China on Sunday launched the second of three units of its new space station under construction. This is evidenced by photos taken by the state-controlled CCTV television channel.
The Wentian science module, which weighs about 20 tons and has no astronauts on board, was launched on the Long March 5B launcher at 2:22 pm (8:22 am Belgian time) from the Wenchang launch site on the tropical island of Hainan (south).
At 18 meters long and 4.2 meters in diameter, the laboratory unit will be attached to the Tianhe, the station’s base unit, which has been in orbit since April 2021. The operation is challenging for the crew because it requires very precise maneuvers, some of which have to be performed using a robotic arm.
In addition to three bedrooms, toilets and a kitchen, the new laboratory unit is equipped with sections for science experiments. The Wentian will also act as an auxiliary platform to control the space station if something goes wrong.
Dubbed “Tiangong” (“Heavenly Palace” in Chinese) but also known by the acronym CSS (“Chinese Space Station” in English), the space station is expected to be fully operational by the end of the year.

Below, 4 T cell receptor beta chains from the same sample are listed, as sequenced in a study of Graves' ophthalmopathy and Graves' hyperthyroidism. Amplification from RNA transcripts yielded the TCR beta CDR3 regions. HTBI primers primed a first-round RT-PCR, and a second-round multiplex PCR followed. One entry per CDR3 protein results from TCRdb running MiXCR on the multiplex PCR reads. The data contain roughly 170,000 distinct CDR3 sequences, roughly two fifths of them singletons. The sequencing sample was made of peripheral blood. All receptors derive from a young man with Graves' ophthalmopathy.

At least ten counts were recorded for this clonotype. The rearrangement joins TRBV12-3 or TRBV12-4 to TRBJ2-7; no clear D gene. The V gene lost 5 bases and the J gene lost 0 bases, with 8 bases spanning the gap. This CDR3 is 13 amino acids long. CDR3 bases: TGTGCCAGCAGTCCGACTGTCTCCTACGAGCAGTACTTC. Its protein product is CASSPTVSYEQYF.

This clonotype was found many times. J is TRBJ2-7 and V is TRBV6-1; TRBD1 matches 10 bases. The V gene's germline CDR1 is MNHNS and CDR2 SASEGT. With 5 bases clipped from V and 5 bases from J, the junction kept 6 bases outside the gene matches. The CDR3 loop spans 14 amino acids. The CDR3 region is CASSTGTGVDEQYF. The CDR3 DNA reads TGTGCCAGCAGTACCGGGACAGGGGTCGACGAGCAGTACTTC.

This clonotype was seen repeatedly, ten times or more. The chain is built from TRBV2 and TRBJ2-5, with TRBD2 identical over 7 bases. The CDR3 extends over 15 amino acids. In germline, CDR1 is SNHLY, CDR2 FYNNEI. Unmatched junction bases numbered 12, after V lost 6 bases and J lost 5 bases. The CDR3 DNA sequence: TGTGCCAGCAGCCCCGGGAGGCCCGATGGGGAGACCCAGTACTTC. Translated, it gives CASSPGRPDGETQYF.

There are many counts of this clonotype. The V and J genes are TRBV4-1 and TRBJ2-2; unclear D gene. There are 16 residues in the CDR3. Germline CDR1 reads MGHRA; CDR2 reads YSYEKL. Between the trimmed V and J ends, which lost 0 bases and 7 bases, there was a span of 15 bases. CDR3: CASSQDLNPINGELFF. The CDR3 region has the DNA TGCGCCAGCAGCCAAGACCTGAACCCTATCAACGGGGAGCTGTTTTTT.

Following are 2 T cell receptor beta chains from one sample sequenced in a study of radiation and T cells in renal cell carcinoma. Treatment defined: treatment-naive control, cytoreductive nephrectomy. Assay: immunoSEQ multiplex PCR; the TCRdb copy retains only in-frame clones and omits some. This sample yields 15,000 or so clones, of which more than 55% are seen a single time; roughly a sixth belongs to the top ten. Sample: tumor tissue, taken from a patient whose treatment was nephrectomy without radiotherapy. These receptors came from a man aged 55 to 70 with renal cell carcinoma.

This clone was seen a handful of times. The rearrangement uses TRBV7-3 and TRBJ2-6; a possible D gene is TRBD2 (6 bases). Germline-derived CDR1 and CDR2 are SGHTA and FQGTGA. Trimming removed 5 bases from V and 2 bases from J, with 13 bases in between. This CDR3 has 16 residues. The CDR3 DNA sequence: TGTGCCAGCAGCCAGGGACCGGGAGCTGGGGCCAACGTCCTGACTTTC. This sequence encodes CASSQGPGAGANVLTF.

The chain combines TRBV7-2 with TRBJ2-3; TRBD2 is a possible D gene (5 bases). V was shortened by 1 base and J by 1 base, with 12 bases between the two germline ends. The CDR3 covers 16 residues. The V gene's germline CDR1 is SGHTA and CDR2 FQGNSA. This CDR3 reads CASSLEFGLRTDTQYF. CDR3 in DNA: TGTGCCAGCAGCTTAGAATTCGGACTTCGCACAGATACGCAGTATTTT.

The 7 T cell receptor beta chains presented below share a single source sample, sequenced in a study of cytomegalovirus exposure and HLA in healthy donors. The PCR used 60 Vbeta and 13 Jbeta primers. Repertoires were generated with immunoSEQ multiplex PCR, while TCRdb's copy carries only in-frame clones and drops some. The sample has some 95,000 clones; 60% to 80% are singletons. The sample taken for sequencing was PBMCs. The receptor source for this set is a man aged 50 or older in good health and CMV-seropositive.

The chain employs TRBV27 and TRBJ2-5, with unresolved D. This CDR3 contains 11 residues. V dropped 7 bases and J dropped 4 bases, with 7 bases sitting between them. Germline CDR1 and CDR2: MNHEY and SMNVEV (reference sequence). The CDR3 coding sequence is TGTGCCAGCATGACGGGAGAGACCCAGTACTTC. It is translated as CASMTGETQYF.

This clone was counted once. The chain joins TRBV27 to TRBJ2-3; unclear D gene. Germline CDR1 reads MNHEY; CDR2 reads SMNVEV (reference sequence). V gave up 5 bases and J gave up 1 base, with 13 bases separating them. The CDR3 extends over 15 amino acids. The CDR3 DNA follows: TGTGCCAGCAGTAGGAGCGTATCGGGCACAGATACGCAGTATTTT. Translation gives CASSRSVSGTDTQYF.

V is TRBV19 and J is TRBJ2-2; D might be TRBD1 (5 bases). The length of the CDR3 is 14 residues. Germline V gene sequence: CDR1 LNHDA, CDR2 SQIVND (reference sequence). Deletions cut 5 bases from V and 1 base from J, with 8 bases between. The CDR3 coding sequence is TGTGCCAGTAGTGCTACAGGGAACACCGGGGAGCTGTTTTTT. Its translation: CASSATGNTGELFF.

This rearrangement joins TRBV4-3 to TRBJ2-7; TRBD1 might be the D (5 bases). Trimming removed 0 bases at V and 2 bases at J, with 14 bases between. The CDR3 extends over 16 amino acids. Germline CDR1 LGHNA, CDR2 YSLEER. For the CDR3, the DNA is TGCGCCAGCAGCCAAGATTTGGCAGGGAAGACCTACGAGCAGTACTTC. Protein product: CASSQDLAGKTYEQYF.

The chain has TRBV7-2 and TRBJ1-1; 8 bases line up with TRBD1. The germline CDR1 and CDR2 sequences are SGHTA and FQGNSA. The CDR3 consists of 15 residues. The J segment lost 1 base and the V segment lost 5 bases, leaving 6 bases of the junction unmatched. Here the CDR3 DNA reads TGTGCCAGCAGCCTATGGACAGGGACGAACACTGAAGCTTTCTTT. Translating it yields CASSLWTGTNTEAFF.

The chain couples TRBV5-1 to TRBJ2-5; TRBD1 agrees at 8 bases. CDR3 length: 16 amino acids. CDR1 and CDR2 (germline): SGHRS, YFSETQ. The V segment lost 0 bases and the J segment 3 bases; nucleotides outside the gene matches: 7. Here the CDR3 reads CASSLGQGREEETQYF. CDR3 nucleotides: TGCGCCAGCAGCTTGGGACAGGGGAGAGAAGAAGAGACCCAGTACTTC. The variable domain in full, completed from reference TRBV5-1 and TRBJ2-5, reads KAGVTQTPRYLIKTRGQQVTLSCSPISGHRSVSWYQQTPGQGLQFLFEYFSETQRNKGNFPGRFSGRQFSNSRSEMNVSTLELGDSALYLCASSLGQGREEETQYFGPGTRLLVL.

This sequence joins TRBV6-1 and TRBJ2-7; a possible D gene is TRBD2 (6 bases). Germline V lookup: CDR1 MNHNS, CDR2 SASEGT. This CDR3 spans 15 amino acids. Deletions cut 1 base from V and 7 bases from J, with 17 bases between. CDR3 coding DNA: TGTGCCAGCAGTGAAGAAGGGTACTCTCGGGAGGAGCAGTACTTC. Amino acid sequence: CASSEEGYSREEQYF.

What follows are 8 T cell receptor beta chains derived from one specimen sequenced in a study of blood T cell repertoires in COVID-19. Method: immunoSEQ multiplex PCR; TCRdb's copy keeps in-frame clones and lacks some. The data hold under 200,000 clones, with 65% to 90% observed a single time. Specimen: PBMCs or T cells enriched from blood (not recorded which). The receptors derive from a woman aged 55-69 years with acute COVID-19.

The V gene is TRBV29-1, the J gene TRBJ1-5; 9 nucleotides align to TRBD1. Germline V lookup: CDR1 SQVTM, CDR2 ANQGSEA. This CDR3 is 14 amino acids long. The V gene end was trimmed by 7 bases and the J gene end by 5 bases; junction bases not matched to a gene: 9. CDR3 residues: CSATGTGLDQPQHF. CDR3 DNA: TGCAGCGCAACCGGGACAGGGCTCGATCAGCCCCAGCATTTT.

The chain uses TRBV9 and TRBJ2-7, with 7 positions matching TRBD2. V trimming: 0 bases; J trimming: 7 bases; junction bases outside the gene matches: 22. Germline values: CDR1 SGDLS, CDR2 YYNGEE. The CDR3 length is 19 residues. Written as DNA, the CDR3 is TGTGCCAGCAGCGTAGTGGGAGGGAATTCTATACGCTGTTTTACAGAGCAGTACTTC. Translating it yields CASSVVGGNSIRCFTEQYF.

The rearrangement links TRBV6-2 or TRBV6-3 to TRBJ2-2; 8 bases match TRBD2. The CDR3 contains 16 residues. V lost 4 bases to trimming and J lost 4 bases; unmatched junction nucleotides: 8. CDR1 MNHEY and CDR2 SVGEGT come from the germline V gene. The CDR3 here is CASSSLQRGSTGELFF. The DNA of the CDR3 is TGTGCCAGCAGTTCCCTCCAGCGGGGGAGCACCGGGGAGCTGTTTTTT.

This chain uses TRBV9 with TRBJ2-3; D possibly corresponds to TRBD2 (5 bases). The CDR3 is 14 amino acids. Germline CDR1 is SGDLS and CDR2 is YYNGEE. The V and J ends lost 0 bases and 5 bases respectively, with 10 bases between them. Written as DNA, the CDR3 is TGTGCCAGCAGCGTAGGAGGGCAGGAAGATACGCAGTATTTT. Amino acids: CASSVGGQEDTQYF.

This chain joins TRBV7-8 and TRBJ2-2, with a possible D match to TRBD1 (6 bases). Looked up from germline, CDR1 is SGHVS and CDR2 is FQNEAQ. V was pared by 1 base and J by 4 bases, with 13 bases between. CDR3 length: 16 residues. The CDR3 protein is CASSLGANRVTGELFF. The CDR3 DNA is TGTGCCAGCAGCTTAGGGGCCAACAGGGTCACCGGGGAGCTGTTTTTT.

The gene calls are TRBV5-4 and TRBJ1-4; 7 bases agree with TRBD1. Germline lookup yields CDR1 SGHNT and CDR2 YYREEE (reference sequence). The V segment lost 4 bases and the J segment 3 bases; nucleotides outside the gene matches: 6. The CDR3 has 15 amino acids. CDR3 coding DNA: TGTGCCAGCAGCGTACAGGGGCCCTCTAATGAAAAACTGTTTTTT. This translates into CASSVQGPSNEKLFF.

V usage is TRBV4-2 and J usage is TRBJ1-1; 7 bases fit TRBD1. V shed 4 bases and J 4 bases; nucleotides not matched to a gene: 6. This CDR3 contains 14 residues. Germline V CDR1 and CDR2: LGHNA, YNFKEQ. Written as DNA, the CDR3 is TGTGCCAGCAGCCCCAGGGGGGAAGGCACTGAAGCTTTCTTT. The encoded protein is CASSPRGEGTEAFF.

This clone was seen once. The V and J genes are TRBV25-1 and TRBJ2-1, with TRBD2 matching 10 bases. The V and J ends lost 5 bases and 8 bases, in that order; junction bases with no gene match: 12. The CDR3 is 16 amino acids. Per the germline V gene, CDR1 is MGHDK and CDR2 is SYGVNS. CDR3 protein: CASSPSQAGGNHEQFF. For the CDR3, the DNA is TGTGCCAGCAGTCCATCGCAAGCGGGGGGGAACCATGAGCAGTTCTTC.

T . shape
After Wentian this weekend, the three Shenzhou-14 mission astronauts, currently on the space station, are expected to welcome another lab unit, Mengtian, in October. Then the station will have its final T-shaped shape. Its size will be similar to the former Russian space station Mir. Tiangong shall last for at least ten years.
China has been investing billions of euros in its space program for decades. The Asian giant also sent its first astronaut into space in 2003. In 2019, the country landed a spacecraft on the far side of the moon, for the first time in the world. The following year, China returned samples from the Moon and, after another year, landed a small robot on Mars. China also plans to send people to the moon by 2030.
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